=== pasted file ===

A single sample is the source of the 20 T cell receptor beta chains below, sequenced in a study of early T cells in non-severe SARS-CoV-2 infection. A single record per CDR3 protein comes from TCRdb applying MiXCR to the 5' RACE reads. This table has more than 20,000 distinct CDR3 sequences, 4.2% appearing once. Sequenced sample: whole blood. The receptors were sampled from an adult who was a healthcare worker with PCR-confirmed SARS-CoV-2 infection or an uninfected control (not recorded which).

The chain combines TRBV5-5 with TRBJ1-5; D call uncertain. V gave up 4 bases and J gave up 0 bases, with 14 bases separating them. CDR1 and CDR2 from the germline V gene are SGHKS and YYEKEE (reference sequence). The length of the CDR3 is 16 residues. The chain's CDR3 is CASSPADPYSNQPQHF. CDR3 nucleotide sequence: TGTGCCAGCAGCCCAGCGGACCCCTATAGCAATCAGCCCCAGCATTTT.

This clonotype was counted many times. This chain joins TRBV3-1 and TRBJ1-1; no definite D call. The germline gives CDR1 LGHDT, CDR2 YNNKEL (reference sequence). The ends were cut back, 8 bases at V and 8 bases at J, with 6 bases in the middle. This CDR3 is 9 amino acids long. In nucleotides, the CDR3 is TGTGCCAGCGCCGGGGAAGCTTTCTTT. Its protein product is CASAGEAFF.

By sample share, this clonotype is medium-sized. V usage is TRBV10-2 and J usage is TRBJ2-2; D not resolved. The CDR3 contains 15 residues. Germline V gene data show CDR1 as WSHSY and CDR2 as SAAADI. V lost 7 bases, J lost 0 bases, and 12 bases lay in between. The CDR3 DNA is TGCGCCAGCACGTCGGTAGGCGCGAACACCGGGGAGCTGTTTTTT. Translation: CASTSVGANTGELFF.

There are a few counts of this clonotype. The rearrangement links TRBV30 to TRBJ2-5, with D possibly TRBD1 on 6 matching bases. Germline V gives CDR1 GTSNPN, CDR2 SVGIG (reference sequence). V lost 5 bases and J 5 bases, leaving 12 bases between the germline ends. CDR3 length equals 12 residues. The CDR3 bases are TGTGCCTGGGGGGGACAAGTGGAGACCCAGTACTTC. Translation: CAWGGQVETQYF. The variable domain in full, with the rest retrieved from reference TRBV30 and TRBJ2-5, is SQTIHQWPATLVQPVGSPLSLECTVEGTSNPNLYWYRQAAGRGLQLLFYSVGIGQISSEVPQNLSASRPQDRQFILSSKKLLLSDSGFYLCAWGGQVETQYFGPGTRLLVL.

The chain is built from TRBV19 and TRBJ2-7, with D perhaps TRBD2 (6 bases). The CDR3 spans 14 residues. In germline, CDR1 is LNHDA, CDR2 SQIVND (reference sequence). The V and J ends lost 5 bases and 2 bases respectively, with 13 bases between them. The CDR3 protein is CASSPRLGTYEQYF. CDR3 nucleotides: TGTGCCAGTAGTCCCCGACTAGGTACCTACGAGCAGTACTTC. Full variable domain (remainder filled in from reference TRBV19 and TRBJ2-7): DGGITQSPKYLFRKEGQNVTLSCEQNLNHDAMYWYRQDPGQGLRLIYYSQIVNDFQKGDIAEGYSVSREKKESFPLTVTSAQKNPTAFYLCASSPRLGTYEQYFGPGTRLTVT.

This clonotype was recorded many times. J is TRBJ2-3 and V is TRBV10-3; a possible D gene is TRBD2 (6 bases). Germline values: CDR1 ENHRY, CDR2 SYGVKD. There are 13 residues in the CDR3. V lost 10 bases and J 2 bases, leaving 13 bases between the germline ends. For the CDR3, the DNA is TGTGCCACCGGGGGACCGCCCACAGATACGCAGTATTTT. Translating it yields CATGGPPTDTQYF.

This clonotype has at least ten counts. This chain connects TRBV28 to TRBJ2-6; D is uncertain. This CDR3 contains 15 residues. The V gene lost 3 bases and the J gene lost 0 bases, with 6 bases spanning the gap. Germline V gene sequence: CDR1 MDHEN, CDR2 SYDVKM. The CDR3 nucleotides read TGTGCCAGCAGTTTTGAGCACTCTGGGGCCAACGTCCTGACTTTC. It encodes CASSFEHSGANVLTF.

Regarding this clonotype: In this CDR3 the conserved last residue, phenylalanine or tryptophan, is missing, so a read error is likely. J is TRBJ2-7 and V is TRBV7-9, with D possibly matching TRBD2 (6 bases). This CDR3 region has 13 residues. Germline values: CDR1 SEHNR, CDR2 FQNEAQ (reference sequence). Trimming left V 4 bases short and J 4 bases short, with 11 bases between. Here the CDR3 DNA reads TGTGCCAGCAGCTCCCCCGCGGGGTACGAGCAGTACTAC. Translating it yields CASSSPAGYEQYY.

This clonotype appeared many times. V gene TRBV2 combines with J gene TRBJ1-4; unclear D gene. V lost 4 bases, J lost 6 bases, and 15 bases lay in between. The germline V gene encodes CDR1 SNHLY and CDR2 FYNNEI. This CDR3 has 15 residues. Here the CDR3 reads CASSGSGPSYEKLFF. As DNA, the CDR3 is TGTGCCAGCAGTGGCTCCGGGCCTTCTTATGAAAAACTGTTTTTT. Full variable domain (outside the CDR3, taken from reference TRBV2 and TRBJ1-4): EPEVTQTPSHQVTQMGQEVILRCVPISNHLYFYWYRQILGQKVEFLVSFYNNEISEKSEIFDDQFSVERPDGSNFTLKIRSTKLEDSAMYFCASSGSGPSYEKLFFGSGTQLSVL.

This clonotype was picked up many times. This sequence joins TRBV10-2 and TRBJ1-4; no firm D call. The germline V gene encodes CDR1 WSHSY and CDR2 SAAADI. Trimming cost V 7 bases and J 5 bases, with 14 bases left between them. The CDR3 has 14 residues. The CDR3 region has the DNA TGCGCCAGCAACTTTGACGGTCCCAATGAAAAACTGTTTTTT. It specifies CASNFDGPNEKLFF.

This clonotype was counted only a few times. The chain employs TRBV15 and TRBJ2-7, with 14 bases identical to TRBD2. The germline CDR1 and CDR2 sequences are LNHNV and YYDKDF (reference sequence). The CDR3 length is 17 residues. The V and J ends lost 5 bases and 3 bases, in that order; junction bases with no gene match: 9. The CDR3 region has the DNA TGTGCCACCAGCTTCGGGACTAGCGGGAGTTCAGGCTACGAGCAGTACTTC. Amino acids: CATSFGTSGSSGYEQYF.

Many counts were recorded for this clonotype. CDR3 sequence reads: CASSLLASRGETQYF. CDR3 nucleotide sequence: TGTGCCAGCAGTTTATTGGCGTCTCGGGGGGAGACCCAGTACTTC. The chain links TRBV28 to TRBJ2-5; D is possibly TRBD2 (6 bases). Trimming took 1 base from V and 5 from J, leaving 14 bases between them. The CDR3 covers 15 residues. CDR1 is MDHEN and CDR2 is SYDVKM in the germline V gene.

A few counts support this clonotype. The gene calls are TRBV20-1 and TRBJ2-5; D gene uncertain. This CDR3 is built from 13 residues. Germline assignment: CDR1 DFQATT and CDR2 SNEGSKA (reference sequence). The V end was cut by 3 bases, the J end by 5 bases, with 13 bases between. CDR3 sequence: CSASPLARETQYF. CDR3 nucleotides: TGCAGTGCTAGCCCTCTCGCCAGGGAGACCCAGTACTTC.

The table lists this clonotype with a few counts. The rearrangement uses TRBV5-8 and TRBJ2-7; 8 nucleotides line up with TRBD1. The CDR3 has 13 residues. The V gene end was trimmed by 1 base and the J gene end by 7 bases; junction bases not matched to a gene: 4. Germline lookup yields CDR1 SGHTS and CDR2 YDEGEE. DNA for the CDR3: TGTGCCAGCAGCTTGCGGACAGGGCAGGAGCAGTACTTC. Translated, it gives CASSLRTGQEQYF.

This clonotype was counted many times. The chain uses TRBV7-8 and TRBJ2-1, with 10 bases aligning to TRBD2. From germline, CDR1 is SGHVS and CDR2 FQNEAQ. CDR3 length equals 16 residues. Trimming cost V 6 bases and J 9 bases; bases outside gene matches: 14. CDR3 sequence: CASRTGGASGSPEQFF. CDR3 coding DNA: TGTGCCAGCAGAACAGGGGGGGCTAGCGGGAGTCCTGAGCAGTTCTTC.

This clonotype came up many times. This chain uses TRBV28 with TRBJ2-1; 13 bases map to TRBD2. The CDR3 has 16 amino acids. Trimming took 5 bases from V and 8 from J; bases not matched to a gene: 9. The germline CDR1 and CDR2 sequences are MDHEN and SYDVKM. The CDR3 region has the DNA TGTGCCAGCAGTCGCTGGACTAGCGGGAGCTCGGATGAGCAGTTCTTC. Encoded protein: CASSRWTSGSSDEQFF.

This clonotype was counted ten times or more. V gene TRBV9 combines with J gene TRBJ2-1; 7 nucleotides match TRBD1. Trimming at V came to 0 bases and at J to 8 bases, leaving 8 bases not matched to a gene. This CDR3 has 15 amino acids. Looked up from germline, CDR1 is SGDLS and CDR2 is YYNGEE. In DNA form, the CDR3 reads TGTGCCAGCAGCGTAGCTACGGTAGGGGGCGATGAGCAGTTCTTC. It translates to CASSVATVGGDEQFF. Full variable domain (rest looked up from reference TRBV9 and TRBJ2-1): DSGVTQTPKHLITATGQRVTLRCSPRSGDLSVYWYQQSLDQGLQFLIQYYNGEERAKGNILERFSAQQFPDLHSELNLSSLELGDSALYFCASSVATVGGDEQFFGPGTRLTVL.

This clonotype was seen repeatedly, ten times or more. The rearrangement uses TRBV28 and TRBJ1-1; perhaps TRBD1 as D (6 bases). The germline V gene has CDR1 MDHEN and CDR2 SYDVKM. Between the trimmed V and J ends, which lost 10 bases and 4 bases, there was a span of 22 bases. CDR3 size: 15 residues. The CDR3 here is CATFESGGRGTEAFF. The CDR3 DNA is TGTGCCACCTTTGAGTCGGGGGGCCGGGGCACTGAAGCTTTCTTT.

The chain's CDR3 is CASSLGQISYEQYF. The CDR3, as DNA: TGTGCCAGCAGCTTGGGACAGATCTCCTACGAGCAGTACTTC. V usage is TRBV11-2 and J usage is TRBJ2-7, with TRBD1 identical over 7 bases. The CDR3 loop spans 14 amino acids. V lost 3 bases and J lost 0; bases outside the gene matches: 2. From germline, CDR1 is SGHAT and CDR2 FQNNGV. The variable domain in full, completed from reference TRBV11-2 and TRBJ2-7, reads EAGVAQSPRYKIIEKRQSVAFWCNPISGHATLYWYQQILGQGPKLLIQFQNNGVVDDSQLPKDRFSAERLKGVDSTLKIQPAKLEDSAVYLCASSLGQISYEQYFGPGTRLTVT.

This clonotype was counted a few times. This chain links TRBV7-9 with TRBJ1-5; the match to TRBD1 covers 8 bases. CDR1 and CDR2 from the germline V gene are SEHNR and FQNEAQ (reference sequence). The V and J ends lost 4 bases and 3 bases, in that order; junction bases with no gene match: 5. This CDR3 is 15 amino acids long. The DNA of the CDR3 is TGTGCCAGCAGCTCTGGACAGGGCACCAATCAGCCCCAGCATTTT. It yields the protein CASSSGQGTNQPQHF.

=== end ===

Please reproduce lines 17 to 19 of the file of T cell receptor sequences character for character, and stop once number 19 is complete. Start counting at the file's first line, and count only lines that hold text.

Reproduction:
This clonotype came up many times. This chain uses TRBV28 with TRBJ2-1; 13 bases map to TRBD2. The CDR3 has 16 amino acids. Trimming took 5 bases from V and 8 from J; bases not matched to a gene: 9. The germline CDR1 and CDR2 sequences are MDHEN and SYDVKM. The CDR3 region has the DNA TGTGCCAGCAGTCGCTGGACTAGCGGGAGCTCGGATGAGCAGTTCTTC. Encoded protein: CASSRWTSGSSDEQFF.

This clonotype was counted ten times or more. V gene TRBV9 combines with J gene TRBJ2-1; 7 nucleotides match TRBD1. Trimming at V came to 0 bases and at J to 8 bases, leaving 8 bases not matched to a gene. This CDR3 has 15 amino acids. Looked up from germline, CDR1 is SGDLS and CDR2 is YYNGEE. In DNA form, the CDR3 reads TGTGCCAGCAGCGTAGCTACGGTAGGGGGCGATGAGCAGTTCTTC. It translates to CASSVATVGGDEQFF. Full variable domain (rest looked up from reference TRBV9 and TRBJ2-1): DSGVTQTPKHLITATGQRVTLRCSPRSGDLSVYWYQQSLDQGLQFLIQYYNGEERAKGNILERFSAQQFPDLHSELNLSSLELGDSALYFCASSVATVGGDEQFFGPGTRLTVL.

This clonotype was seen repeatedly, ten times or more. The rearrangement uses TRBV28 and TRBJ1-1; perhaps TRBD1 as D (6 bases). The germline V gene has CDR1 MDHEN and CDR2 SYDVKM. Between the trimmed V and J ends, which lost 10 bases and 4 bases, there was a span of 22 bases. CDR3 size: 15 residues. The CDR3 here is CATFESGGRGTEAFF. The CDR3 DNA is TGTGCCACCTTTGAGTCGGGGGGCCGGGGCACTGAAGCTTTCTTT.